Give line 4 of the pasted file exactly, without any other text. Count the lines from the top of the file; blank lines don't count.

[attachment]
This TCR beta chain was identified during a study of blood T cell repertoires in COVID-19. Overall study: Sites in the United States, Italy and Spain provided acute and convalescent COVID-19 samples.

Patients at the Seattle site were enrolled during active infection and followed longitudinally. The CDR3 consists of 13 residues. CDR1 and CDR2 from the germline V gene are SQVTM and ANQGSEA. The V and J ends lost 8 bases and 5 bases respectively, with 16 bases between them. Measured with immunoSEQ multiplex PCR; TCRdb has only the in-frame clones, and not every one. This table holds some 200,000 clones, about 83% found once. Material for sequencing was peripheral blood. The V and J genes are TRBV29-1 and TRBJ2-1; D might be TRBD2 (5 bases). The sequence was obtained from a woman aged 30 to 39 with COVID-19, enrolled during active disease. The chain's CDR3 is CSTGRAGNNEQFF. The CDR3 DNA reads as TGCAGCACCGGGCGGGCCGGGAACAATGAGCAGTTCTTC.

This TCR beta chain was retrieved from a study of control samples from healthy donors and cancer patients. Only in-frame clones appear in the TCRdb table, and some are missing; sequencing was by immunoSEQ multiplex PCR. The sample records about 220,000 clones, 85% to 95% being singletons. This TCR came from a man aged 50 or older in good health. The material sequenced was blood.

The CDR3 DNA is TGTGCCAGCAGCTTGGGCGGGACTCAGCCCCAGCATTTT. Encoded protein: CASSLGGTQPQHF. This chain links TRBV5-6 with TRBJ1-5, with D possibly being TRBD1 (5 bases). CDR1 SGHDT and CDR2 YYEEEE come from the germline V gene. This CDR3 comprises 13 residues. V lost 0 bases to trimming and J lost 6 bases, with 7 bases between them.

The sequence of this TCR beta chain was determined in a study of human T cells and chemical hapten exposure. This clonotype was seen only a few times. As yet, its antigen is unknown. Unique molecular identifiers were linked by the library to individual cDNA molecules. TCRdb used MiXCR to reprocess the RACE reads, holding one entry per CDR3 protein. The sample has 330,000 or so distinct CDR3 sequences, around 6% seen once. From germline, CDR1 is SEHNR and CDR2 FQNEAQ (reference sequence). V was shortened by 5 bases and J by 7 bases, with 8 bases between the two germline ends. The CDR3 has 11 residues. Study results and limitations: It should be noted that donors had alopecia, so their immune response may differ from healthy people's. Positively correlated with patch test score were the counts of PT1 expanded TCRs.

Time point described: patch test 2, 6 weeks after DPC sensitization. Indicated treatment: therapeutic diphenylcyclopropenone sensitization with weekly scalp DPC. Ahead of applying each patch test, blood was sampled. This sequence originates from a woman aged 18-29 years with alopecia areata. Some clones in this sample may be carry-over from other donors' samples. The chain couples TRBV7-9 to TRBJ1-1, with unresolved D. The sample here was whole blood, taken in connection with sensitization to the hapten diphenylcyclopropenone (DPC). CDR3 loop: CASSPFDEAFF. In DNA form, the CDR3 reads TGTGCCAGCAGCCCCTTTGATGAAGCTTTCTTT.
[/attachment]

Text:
The CDR3 DNA is TGTGCCAGCAGCTTGGGCGGGACTCAGCCCCAGCATTTT. Encoded protein: CASSLGGTQPQHF. This chain links TRBV5-6 with TRBJ1-5, with D possibly being TRBD1 (5 bases). CDR1 SGHDT and CDR2 YYEEEE come from the germline V gene. This CDR3 comprises 13 residues. V lost 0 bases to trimming and J lost 6 bases, with 7 bases between them.